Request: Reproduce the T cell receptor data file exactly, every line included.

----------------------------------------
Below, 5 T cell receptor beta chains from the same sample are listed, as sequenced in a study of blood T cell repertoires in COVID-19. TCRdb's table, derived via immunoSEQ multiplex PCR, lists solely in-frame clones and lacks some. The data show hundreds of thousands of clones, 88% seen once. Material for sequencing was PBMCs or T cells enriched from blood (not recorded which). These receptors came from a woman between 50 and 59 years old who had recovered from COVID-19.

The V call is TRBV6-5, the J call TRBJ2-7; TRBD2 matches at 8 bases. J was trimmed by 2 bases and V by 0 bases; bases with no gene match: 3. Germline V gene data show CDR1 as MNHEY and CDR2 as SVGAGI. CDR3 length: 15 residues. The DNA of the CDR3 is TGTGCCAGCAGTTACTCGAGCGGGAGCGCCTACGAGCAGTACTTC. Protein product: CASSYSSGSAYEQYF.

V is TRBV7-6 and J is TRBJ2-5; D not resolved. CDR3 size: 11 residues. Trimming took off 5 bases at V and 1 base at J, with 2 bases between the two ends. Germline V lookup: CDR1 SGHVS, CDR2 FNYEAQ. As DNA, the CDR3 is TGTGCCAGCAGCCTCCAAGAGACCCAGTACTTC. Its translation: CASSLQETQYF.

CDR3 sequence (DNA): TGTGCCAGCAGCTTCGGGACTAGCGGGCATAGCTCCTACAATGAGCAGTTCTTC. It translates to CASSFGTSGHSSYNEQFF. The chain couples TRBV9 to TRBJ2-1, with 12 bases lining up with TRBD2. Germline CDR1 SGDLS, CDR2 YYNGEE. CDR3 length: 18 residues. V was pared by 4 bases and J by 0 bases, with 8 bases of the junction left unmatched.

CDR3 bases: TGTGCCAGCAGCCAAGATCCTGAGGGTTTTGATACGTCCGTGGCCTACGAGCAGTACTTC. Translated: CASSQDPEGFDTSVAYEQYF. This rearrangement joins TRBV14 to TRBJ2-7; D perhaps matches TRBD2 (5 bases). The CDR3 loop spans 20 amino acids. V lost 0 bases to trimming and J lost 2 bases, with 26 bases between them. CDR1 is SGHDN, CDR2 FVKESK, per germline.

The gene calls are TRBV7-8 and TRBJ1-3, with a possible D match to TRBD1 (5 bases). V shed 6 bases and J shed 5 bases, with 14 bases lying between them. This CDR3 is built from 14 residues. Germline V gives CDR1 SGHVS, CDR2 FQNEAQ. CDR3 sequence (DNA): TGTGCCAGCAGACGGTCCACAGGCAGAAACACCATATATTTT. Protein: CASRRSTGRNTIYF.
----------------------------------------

Below, 5 T cell receptor beta chains from the same sample are listed, as sequenced in a study of blood T cell repertoires in COVID-19. TCRdb's table, derived via immunoSEQ multiplex PCR, lists solely in-frame clones and lacks some. The data show hundreds of thousands of clones, 88% seen once. Material for sequencing was PBMCs or T cells enriched from blood (not recorded which). These receptors came from a woman between 50 and 59 years old who had recovered from COVID-19.

The V call is TRBV6-5, the J call TRBJ2-7; TRBD2 matches at 8 bases. J was trimmed by 2 bases and V by 0 bases; bases with no gene match: 3. Germline V gene data show CDR1 as MNHEY and CDR2 as SVGAGI. CDR3 length: 15 residues. The DNA of the CDR3 is TGTGCCAGCAGTTACTCGAGCGGGAGCGCCTACGAGCAGTACTTC. Protein product: CASSYSSGSAYEQYF.

V is TRBV7-6 and J is TRBJ2-5; D not resolved. CDR3 size: 11 residues. Trimming took off 5 bases at V and 1 base at J, with 2 bases between the two ends. Germline V lookup: CDR1 SGHVS, CDR2 FNYEAQ. As DNA, the CDR3 is TGTGCCAGCAGCCTCCAAGAGACCCAGTACTTC. Its translation: CASSLQETQYF.

CDR3 sequence (DNA): TGTGCCAGCAGCTTCGGGACTAGCGGGCATAGCTCCTACAATGAGCAGTTCTTC. It translates to CASSFGTSGHSSYNEQFF. The chain couples TRBV9 to TRBJ2-1, with 12 bases lining up with TRBD2. Germline CDR1 SGDLS, CDR2 YYNGEE. CDR3 length: 18 residues. V was pared by 4 bases and J by 0 bases, with 8 bases of the junction left unmatched.

CDR3 bases: TGTGCCAGCAGCCAAGATCCTGAGGGTTTTGATACGTCCGTGGCCTACGAGCAGTACTTC. Translated: CASSQDPEGFDTSVAYEQYF. This rearrangement joins TRBV14 to TRBJ2-7; D perhaps matches TRBD2 (5 bases). The CDR3 loop spans 20 amino acids. V lost 0 bases to trimming and J lost 2 bases, with 26 bases between them. CDR1 is SGHDN, CDR2 FVKESK, per germline.

The gene calls are TRBV7-8 and TRBJ1-3, with a possible D match to TRBD1 (5 bases). V shed 6 bases and J shed 5 bases, with 14 bases lying between them. This CDR3 is built from 14 residues. Germline V gives CDR1 SGHVS, CDR2 FQNEAQ. CDR3 sequence (DNA): TGTGCCAGCAGACGGTCCACAGGCAGAAACACCATATATTTT. Protein: CASRRSTGRNTIYF.